The most compelling selection by Kelly Tang is Tread Softly, a setting of William Butler Yeats’s “He Wishes for the Cloths of Heaven.” It features a number of lush harmonic effects, and is sung beautifully by the Alumni Choir, particularly the solo soprano voices.

This is followed by Nei’la, a prayer recited during Yom Kippur. The work begins with an intense solo voice in a Middle Eastern-inspired melody. This is answered and amplified by men’s voices until they reach an intense cacophony of descending chants and downward octave glissandos. After they recede, the treble voices join at first peacefully, but later vociferously plead for mercy in chants that sound like angry beehives. This unravels into repeated slower, uneasy statements about a future reckoning.

The final two songs are by Kelly Tang. The Snow Man sets a poem by American poet Wallace Stevens. The existentialist text is depicted by harmonies which begin warmly, but slowly disperse into hushed dissonance as they conclude. This is followed by Tang’s setting of the Pater Noster in English. This was commissioned by the ACJC Choir to commemorate its 25th year of being in the Choral Excellence Programme. While well sung, it ends abruptly and contains few emotional or musical highlights.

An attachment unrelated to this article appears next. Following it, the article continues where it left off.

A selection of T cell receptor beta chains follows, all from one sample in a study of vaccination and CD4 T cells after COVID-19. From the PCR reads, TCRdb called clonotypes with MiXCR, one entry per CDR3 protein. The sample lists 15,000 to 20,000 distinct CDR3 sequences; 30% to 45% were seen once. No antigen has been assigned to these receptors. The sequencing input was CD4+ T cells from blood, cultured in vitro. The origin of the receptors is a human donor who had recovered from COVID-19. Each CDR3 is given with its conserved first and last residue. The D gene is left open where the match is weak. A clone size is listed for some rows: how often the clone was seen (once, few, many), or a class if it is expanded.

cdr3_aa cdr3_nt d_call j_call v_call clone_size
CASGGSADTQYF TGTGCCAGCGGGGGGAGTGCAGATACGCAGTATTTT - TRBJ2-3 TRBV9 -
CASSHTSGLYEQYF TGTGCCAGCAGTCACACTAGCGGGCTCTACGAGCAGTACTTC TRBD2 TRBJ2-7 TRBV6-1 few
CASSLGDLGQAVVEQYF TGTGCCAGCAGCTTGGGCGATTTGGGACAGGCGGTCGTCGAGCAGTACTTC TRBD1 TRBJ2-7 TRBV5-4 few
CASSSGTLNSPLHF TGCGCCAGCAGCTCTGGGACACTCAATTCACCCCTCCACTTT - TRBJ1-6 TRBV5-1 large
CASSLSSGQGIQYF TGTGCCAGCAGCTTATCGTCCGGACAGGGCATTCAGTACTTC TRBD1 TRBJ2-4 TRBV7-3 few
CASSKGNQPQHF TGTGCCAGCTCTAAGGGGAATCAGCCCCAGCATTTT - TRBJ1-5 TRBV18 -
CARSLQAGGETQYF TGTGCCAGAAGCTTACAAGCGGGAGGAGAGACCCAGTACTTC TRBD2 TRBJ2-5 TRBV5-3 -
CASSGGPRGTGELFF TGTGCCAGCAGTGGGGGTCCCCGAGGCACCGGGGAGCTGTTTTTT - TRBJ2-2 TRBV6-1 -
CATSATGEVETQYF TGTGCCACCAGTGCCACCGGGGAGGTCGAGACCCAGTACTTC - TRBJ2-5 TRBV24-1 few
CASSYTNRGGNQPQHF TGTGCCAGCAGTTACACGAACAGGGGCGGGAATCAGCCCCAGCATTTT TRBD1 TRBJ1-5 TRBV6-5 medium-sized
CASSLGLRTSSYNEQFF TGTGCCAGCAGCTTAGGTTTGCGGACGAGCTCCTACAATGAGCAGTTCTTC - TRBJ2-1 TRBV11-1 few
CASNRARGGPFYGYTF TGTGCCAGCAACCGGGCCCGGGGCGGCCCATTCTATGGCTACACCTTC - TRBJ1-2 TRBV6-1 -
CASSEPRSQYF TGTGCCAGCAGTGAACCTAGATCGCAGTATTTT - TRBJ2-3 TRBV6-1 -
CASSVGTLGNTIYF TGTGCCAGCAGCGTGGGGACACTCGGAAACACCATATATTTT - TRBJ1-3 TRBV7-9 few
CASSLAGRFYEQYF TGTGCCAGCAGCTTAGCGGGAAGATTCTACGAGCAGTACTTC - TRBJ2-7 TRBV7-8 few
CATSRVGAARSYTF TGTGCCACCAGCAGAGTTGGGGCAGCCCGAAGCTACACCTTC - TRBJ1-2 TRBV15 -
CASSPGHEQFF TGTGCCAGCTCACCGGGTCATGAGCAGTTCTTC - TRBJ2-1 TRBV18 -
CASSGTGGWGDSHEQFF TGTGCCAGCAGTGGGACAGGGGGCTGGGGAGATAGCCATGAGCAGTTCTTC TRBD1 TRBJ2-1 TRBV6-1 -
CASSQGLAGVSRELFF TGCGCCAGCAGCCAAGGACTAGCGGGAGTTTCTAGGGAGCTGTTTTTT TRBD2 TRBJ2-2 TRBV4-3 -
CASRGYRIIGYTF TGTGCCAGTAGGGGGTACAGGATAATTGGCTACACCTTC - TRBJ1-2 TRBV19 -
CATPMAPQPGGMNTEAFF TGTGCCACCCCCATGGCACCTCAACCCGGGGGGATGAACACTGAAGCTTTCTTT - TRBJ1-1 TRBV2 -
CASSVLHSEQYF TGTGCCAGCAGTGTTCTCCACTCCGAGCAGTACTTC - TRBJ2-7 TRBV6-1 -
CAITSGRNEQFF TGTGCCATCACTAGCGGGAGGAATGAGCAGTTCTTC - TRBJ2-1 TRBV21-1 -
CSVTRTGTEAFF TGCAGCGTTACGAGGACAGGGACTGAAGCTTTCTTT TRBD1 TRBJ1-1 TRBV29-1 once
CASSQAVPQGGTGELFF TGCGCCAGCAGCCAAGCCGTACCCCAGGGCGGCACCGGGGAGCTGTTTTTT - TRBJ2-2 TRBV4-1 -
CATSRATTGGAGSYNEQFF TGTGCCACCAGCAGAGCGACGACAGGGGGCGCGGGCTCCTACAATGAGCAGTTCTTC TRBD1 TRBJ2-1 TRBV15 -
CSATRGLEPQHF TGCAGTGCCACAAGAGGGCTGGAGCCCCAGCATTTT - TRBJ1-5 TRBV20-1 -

The ACJC Alumni Choir’s singing is a welcome treat for choral music enthusiasts. Their singing is fantastic. Despite all of the works having challenging a cappella settings, their intonation hardly ever falters. The voices sing with freedom and vibrancy, and consistently with a healthy, supported resonant tone. Valarie Wilson should be commended for her work in building such a pleasant sound. Suggestions for improvement can rarely be found. In Malagueña, for instance, the basses could sing with a brighter placement, and the tenors could unify their sound better in several places. The diction in some works is difficult to understand at times. Yet these are nit-picking suggestions in what is a well-produced recording.

While the quality of the choral sound is consistently high, however, the caliber of the compositions themselves is inconsistent. Some works, such as Malagueña, Ne’ila, Adon Haselichot, and Tread Softly are unique and engaging, while many others pieces flit by with typical contemporary chordal harmonies punctuated by mildly acerbic dissonances.

While the ACJC College Choir has made a name for itself both in Singapore and internationally, the Alumni Choir is still establishing its bona fides as a premier choral ensemble. Prayers and Poems is an album that choral music listeners should become familiar with as an example of great choral sound, artistry, and commitment to the promotion of contemporary choral composers. Hopefully this will be the beginning of many excellent recordings by these terrific singers.

 

Edited by Mirella Biagi, UK/Italy